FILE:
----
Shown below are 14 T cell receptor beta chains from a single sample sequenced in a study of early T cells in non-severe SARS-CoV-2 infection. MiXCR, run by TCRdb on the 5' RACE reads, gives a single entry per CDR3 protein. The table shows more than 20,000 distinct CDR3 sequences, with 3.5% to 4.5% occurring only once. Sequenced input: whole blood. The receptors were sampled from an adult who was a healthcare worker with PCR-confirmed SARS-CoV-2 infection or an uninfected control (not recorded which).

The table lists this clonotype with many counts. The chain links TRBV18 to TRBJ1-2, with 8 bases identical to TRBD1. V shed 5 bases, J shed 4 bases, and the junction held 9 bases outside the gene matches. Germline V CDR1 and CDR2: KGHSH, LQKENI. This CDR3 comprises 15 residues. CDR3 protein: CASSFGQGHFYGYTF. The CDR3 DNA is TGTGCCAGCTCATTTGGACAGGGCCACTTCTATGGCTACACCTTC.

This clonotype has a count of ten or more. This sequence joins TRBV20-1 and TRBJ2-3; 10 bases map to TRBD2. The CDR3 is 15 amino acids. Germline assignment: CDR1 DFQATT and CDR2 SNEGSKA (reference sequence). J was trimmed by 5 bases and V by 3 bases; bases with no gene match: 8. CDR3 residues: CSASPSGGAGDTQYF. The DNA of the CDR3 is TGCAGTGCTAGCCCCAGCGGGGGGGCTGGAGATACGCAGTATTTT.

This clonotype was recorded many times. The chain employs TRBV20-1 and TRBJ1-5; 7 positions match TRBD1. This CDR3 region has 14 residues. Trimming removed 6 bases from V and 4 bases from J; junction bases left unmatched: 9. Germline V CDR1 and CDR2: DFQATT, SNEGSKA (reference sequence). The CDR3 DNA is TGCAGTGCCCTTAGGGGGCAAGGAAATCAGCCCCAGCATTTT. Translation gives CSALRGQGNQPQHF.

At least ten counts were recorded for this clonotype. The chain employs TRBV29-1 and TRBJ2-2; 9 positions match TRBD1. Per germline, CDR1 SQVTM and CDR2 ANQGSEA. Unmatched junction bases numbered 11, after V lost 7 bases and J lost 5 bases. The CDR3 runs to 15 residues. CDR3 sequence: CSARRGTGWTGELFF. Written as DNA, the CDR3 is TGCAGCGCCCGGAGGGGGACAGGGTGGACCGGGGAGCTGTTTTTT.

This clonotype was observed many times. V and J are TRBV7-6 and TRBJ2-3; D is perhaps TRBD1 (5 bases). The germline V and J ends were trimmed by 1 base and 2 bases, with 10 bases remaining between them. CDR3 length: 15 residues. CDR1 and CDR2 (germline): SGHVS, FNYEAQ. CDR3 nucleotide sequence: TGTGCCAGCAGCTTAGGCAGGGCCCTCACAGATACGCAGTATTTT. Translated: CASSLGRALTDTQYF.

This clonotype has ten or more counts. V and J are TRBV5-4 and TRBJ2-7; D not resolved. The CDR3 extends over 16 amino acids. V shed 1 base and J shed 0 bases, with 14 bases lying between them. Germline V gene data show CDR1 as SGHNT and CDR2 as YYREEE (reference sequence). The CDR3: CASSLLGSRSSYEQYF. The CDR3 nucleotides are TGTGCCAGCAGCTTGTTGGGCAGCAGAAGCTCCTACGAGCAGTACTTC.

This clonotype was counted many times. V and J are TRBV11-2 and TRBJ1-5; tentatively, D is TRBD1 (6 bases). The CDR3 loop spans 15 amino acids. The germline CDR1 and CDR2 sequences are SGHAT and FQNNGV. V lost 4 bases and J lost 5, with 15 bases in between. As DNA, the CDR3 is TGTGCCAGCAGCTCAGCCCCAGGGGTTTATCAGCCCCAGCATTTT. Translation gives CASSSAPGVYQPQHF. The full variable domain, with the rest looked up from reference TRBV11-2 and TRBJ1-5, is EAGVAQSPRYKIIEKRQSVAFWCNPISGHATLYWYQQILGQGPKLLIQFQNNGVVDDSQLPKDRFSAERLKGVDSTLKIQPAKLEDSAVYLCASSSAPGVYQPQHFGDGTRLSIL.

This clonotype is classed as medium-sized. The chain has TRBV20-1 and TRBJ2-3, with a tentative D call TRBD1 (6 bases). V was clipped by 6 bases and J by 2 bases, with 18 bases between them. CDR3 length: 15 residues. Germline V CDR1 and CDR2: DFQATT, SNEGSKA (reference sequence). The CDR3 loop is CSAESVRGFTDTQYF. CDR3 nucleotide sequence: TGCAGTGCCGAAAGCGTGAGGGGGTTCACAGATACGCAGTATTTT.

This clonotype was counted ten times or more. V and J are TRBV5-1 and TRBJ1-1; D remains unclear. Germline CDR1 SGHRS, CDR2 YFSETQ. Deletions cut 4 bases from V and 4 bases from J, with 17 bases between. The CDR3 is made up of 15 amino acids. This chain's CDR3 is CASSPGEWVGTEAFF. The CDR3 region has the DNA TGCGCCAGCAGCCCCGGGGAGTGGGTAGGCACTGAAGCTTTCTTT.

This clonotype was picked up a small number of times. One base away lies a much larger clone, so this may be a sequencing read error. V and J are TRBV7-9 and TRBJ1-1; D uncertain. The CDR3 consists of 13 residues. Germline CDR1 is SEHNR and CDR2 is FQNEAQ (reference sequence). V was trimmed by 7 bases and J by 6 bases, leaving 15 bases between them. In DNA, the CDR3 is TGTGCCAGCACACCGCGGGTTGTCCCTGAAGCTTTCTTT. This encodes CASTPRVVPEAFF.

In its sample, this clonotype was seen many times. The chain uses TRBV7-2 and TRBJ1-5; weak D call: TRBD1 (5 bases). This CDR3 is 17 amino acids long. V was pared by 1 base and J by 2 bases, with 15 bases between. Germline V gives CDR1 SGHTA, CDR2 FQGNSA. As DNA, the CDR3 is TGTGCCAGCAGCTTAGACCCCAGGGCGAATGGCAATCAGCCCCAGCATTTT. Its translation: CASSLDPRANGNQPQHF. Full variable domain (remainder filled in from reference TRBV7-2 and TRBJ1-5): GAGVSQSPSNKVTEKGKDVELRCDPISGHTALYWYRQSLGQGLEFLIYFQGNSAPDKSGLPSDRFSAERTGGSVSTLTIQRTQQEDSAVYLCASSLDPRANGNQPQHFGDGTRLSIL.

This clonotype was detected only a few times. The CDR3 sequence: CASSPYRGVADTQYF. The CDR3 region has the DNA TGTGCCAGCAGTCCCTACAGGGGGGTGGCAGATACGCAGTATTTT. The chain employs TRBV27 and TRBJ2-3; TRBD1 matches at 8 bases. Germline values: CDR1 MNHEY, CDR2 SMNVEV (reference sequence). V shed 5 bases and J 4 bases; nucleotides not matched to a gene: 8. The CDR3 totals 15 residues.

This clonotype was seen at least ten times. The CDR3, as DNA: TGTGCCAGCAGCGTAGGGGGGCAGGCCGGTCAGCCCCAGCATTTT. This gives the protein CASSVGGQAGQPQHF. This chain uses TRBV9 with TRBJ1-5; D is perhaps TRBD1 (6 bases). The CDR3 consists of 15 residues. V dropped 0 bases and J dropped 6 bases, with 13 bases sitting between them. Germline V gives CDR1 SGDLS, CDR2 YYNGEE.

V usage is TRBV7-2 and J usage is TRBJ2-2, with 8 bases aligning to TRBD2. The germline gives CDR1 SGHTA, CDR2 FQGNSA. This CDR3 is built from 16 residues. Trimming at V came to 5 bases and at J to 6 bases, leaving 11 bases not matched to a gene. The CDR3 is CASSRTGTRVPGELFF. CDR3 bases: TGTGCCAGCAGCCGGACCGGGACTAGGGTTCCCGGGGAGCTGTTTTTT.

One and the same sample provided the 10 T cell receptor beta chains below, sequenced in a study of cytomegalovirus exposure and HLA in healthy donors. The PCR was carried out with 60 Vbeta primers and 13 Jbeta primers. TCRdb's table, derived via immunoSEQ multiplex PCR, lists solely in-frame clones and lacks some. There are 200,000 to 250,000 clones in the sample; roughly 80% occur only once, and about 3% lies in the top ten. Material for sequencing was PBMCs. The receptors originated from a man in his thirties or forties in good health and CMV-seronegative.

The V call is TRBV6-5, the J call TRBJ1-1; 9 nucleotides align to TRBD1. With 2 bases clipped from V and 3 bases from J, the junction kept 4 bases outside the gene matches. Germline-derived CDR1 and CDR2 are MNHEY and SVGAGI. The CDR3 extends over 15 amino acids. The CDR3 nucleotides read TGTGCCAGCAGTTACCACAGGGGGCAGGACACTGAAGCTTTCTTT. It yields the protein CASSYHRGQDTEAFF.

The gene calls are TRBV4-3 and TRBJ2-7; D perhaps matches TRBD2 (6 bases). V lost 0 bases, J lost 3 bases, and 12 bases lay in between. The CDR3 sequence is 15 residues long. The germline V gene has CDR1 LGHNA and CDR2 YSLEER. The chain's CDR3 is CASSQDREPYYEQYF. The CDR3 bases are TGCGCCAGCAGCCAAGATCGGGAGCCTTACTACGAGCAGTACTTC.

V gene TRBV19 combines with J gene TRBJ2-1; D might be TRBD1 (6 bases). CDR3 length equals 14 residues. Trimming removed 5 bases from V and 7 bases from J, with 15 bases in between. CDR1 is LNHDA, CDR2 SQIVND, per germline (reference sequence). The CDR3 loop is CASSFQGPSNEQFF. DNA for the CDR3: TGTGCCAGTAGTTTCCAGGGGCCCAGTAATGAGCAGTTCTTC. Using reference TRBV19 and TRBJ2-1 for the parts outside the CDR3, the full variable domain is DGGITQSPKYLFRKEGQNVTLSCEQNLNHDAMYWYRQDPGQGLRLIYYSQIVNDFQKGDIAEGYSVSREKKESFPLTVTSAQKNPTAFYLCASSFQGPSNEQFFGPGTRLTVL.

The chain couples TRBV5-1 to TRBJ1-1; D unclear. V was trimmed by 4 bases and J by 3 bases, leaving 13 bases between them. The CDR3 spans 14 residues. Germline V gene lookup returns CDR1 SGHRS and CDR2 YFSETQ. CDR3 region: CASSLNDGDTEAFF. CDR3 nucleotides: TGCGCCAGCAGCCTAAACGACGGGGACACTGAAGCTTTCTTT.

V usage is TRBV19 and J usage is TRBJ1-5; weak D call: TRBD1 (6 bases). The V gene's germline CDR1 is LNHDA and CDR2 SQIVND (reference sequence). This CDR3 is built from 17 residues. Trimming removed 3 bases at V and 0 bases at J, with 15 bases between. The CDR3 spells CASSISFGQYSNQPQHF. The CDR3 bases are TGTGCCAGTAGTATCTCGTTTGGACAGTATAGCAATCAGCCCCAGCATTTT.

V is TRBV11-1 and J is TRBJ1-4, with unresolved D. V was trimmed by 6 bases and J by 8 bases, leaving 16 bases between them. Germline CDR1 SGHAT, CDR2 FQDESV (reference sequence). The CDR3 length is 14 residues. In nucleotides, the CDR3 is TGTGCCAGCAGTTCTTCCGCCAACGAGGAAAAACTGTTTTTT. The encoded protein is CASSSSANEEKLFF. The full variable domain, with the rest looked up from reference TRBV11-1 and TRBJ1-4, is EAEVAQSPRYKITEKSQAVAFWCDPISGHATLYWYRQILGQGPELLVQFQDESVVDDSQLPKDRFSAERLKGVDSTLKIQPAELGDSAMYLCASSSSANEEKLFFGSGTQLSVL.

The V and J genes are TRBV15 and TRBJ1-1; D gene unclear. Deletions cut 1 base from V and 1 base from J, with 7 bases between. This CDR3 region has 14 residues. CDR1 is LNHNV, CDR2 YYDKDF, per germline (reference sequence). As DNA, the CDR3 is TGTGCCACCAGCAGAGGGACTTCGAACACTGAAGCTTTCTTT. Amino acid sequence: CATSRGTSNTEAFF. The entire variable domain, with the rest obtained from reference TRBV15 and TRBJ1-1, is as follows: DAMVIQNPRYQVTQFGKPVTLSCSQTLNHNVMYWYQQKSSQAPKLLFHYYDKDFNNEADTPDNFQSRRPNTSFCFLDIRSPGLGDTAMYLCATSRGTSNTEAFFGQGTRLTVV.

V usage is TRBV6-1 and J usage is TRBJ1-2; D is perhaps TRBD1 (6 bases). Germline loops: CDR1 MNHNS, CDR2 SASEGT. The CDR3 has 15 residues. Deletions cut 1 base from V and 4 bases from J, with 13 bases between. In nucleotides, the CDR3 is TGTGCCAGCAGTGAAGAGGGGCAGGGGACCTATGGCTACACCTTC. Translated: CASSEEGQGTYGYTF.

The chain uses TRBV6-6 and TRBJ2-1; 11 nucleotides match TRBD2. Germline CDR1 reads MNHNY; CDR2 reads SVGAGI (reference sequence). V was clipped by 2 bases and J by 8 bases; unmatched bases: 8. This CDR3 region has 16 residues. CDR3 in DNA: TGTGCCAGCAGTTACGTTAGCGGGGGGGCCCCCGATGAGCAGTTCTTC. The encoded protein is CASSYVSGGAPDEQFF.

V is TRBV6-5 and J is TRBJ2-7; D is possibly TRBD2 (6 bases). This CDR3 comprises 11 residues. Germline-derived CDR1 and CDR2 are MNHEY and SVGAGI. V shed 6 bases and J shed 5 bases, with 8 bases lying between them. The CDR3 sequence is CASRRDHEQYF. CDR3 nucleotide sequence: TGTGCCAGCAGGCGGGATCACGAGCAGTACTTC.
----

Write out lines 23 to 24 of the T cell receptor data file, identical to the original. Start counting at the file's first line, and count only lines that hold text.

The V and J genes are TRBV15 and TRBJ1-1; D gene unclear. Deletions cut 1 base from V and 1 base from J, with 7 bases between. This CDR3 region has 14 residues. CDR1 is LNHNV, CDR2 YYDKDF, per germline (reference sequence). As DNA, the CDR3 is TGTGCCACCAGCAGAGGGACTTCGAACACTGAAGCTTTCTTT. Amino acid sequence: CATSRGTSNTEAFF. The entire variable domain, with the rest obtained from reference TRBV15 and TRBJ1-1, is as follows: DAMVIQNPRYQVTQFGKPVTLSCSQTLNHNVMYWYQQKSSQAPKLLFHYYDKDFNNEADTPDNFQSRRPNTSFCFLDIRSPGLGDTAMYLCATSRGTSNTEAFFGQGTRLTVV.

V usage is TRBV6-1 and J usage is TRBJ1-2; D is perhaps TRBD1 (6 bases). Germline loops: CDR1 MNHNS, CDR2 SASEGT. The CDR3 has 15 residues. Deletions cut 1 base from V and 4 bases from J, with 13 bases between. In nucleotides, the CDR3 is TGTGCCAGCAGTGAAGAGGGGCAGGGGACCTATGGCTACACCTTC. Translated: CASSEEGQGTYGYTF.